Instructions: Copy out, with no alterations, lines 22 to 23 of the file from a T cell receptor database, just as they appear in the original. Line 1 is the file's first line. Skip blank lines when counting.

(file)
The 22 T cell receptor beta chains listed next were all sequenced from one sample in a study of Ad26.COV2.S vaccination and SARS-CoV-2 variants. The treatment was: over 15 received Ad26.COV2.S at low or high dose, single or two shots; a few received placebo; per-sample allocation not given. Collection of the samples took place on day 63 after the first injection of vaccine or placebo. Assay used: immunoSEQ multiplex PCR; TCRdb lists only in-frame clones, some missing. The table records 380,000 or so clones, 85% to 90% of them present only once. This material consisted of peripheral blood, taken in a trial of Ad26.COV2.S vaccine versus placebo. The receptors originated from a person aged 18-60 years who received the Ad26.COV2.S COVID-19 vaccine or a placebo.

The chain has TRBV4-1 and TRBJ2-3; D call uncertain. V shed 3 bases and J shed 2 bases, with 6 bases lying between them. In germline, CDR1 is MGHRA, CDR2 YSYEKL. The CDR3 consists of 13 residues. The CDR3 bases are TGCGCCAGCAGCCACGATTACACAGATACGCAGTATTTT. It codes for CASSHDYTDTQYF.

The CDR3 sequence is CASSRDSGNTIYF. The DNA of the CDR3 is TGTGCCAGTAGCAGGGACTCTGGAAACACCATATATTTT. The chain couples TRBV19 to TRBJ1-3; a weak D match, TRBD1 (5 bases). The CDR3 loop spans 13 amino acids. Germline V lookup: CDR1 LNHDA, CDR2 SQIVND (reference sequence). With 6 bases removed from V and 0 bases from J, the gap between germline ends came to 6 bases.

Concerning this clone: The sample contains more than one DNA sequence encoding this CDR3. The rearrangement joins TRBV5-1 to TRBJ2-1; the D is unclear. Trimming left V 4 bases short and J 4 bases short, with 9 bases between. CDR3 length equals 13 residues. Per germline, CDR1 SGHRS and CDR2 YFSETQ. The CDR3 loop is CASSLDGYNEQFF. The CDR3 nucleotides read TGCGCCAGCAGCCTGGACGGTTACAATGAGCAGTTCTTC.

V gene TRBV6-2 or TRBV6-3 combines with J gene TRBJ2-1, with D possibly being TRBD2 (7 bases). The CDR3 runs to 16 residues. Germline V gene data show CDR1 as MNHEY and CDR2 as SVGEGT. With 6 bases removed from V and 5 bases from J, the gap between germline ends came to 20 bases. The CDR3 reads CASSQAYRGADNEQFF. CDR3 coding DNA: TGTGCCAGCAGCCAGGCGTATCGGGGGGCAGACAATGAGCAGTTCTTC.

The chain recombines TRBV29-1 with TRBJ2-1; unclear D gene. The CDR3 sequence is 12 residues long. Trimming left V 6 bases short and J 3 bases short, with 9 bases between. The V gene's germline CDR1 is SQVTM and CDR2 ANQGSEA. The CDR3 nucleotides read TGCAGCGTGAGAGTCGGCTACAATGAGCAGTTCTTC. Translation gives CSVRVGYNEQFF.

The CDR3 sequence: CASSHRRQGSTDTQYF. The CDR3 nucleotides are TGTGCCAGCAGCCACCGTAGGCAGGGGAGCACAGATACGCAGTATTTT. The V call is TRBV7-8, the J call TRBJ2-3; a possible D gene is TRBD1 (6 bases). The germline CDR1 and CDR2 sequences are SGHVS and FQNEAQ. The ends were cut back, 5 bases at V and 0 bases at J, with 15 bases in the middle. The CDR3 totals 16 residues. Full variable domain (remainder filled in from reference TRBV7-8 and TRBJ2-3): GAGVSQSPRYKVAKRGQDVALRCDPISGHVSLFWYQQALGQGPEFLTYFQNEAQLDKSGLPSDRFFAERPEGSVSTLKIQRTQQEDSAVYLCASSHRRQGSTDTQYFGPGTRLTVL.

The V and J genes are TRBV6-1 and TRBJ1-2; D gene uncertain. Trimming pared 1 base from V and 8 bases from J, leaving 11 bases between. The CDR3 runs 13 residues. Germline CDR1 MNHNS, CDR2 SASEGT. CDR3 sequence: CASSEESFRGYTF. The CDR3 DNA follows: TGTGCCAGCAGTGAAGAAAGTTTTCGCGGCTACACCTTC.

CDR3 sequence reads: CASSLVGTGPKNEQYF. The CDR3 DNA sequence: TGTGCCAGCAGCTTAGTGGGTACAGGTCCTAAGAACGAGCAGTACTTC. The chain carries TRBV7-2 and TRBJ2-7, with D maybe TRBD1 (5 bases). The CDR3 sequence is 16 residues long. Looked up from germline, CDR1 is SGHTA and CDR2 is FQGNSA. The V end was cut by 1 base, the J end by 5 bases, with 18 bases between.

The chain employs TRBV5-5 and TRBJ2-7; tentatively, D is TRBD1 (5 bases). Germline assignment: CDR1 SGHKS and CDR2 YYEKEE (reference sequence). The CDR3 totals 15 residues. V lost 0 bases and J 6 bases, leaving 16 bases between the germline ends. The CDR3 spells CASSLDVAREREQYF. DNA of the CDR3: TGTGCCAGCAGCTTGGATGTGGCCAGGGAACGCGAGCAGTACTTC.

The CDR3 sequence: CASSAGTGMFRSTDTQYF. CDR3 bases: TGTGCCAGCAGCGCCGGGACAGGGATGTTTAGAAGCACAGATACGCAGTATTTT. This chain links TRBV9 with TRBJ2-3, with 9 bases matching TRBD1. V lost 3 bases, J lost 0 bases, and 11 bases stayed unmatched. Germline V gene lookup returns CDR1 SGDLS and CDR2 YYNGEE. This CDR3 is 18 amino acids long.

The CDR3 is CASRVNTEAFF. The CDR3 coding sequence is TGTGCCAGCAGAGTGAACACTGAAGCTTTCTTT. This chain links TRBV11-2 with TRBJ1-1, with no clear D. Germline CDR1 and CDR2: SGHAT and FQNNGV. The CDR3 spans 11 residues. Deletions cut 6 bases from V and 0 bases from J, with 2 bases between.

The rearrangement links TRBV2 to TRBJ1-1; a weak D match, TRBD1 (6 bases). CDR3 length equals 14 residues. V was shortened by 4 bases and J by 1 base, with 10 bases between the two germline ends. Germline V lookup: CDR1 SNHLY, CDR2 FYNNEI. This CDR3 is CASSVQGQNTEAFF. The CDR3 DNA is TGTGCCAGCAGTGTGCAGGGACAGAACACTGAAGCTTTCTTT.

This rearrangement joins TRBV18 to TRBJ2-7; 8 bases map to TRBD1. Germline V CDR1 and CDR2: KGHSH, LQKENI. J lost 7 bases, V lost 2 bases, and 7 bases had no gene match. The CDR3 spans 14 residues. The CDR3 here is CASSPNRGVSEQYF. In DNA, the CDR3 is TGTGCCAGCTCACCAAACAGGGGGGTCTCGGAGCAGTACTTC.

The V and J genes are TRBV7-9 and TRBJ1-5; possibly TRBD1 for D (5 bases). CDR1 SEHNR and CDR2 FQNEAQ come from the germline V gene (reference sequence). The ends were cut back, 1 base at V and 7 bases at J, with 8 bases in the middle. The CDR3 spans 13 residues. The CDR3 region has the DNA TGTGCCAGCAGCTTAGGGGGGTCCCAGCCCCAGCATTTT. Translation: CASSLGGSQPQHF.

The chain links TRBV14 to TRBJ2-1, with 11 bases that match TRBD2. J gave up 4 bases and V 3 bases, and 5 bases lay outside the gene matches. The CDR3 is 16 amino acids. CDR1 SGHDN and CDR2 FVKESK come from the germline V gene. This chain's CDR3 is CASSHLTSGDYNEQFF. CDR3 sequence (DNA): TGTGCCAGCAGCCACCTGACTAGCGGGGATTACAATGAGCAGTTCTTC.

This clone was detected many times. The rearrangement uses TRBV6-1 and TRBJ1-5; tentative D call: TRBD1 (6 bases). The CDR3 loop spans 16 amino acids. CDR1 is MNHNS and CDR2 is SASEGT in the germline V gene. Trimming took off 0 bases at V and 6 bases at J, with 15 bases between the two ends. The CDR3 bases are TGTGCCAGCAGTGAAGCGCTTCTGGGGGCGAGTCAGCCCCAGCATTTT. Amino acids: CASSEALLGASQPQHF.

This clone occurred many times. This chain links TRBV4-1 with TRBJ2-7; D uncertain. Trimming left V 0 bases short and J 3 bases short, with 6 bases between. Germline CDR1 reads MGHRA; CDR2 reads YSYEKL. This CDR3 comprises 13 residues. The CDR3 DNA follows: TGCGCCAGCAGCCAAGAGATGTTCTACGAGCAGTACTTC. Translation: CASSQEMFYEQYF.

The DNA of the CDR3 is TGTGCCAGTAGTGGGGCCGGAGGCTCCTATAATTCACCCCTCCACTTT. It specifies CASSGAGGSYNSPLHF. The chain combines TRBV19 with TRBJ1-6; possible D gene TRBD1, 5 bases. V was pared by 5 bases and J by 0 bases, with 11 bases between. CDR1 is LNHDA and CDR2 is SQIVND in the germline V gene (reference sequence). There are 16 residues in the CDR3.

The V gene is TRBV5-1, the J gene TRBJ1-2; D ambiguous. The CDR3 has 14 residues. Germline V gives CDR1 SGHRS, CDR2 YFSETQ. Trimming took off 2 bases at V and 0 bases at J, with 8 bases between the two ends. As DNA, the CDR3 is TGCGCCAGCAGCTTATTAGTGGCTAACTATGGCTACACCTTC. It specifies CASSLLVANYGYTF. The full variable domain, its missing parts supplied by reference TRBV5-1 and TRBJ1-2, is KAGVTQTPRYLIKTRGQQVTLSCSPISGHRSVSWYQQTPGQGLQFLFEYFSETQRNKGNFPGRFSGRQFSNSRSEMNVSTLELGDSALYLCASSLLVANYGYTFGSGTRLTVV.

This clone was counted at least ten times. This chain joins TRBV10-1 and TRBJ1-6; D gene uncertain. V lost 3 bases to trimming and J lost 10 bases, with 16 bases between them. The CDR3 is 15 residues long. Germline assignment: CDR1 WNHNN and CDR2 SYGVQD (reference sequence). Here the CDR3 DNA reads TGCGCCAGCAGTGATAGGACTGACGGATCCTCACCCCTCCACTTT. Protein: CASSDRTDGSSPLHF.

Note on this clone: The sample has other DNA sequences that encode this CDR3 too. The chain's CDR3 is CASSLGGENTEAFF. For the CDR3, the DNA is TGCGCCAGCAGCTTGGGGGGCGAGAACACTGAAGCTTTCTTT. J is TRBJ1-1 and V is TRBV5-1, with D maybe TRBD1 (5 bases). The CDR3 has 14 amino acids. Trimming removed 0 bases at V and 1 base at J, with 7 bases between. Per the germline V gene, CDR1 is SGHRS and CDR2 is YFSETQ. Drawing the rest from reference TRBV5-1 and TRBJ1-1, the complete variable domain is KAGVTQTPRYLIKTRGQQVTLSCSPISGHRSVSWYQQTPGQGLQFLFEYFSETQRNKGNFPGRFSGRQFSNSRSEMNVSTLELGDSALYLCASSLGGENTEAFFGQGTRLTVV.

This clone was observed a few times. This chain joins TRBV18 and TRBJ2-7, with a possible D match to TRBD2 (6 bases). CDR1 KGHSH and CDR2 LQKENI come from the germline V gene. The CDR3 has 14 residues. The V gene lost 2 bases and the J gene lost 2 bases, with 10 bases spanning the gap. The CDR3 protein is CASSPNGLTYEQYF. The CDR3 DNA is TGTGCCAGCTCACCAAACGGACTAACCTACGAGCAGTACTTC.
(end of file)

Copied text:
Note on this clone: The sample has other DNA sequences that encode this CDR3 too. The chain's CDR3 is CASSLGGENTEAFF. For the CDR3, the DNA is TGCGCCAGCAGCTTGGGGGGCGAGAACACTGAAGCTTTCTTT. J is TRBJ1-1 and V is TRBV5-1, with D maybe TRBD1 (5 bases). The CDR3 has 14 amino acids. Trimming removed 0 bases at V and 1 base at J, with 7 bases between. Per the germline V gene, CDR1 is SGHRS and CDR2 is YFSETQ. Drawing the rest from reference TRBV5-1 and TRBJ1-1, the complete variable domain is KAGVTQTPRYLIKTRGQQVTLSCSPISGHRSVSWYQQTPGQGLQFLFEYFSETQRNKGNFPGRFSGRQFSNSRSEMNVSTLELGDSALYLCASSLGGENTEAFFGQGTRLTVV.

This clone was observed a few times. This chain joins TRBV18 and TRBJ2-7, with a possible D match to TRBD2 (6 bases). CDR1 KGHSH and CDR2 LQKENI come from the germline V gene. The CDR3 has 14 residues. The V gene lost 2 bases and the J gene lost 2 bases, with 10 bases spanning the gap. The CDR3 protein is CASSPNGLTYEQYF. The CDR3 DNA is TGTGCCAGCTCACCAAACGGACTAACCTACGAGCAGTACTTC.